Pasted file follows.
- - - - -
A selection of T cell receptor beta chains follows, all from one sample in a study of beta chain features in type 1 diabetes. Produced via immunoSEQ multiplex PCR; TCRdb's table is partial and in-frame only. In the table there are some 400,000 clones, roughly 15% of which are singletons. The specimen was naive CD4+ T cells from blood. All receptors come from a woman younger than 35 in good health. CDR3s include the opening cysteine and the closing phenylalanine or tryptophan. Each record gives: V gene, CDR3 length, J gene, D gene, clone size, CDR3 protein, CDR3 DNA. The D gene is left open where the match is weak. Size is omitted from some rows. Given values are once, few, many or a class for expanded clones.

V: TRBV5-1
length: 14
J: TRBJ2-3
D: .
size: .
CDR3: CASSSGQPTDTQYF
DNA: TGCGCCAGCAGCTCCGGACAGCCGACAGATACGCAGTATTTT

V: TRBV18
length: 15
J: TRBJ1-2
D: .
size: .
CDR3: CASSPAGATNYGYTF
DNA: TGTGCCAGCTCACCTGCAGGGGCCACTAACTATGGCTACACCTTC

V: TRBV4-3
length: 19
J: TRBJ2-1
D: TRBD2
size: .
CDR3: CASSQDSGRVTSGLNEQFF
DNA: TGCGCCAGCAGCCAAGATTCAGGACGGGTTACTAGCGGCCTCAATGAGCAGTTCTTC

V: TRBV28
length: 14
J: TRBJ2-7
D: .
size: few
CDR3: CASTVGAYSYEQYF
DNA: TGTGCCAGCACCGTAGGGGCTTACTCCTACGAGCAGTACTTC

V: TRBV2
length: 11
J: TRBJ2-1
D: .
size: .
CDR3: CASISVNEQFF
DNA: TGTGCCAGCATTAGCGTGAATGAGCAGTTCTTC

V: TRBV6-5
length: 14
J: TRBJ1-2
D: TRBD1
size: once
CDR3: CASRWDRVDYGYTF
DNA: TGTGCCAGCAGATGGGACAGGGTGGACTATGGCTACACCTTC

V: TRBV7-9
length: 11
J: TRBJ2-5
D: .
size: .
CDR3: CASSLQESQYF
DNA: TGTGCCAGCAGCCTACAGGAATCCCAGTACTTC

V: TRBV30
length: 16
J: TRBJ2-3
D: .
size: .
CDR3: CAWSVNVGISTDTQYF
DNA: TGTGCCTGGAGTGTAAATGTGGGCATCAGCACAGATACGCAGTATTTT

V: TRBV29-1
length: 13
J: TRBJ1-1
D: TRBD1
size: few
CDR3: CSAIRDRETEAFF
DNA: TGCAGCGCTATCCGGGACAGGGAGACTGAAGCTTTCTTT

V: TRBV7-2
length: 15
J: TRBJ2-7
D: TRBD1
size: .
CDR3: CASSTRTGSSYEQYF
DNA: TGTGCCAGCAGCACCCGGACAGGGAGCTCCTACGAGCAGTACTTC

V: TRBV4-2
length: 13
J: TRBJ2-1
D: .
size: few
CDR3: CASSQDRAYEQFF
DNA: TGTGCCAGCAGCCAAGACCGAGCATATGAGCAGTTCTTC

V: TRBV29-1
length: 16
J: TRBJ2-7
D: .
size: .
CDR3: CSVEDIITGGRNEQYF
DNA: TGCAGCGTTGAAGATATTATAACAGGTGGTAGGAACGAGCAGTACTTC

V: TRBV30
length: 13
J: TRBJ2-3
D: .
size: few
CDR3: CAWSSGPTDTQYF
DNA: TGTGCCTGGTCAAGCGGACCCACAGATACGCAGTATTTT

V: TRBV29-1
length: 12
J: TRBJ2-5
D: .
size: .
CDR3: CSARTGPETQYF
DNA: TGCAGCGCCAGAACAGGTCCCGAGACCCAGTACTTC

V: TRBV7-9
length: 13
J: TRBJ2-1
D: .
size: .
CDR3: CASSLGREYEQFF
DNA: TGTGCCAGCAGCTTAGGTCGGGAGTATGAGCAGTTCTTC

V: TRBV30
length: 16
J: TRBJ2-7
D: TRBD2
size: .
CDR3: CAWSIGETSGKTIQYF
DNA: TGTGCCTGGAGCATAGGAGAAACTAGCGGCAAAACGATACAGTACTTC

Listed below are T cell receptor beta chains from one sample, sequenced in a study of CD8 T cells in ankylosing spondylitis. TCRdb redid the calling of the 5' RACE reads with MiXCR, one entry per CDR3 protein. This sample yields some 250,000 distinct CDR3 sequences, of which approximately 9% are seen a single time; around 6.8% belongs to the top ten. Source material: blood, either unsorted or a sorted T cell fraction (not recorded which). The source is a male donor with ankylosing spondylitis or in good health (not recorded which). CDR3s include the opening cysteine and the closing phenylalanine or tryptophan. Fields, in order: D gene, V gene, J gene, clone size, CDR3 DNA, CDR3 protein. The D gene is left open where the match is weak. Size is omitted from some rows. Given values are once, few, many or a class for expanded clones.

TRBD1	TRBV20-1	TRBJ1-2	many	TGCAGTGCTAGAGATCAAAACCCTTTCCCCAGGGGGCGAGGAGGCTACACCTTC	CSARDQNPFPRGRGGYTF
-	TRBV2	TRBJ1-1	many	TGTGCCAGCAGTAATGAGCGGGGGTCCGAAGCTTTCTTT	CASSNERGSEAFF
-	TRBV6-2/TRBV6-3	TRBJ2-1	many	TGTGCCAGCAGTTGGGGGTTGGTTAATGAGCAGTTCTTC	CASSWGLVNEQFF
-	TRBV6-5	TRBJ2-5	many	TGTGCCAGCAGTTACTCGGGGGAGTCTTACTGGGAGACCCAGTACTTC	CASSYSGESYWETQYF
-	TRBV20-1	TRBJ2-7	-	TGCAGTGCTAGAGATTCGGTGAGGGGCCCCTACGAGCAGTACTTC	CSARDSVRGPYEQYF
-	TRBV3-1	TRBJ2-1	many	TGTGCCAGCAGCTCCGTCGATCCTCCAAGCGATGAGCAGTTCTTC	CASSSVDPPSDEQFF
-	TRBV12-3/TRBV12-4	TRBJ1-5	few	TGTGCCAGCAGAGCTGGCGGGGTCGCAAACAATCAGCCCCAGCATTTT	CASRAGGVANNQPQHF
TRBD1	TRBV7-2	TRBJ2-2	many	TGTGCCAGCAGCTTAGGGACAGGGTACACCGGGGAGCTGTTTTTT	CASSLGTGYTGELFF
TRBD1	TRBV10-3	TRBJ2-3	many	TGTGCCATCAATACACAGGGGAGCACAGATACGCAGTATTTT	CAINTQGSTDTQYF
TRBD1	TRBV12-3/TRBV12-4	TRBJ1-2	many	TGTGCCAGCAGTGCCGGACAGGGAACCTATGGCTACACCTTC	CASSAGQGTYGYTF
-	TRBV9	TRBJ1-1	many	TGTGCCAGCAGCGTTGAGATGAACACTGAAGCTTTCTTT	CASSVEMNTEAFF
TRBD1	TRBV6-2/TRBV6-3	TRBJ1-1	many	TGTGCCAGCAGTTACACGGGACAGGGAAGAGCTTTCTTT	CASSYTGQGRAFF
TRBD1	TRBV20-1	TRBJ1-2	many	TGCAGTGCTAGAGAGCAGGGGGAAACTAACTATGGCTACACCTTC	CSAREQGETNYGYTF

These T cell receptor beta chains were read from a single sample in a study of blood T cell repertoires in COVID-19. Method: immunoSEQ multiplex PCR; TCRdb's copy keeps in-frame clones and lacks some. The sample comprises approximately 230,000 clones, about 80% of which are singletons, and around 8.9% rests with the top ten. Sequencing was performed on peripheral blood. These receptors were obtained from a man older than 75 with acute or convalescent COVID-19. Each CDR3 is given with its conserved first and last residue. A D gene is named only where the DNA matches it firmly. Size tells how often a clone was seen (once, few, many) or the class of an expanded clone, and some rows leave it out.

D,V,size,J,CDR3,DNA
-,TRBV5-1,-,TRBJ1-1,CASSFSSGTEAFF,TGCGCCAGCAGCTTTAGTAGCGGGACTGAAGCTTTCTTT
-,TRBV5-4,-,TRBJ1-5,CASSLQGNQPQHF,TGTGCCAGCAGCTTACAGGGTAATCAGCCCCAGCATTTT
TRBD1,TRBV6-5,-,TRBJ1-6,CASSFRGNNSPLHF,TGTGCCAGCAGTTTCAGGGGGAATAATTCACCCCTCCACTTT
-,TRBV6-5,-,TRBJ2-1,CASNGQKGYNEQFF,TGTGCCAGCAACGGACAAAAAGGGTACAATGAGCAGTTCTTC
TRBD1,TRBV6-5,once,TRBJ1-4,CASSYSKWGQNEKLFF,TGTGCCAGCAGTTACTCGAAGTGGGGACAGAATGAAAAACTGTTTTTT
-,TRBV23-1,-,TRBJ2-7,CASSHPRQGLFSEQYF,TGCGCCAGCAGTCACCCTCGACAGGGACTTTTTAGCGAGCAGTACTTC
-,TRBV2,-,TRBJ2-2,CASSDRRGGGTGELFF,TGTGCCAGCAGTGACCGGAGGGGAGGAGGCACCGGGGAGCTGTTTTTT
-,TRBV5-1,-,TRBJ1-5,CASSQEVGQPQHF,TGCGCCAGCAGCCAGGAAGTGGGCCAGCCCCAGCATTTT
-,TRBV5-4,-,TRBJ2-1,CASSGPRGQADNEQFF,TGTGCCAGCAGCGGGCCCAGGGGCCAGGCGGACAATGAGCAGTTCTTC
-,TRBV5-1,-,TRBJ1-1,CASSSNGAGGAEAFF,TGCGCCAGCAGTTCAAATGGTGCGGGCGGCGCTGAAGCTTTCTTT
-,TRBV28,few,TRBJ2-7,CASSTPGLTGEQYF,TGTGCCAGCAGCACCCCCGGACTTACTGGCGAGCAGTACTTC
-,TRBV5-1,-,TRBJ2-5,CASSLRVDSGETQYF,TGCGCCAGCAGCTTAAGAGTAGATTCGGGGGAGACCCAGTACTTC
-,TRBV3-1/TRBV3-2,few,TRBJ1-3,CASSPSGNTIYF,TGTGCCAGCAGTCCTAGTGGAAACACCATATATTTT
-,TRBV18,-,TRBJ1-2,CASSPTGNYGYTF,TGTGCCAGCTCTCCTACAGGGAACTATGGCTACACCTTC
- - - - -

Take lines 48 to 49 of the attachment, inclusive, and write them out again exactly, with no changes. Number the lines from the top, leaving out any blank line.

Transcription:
size: .
CDR3: CASSLQESQYF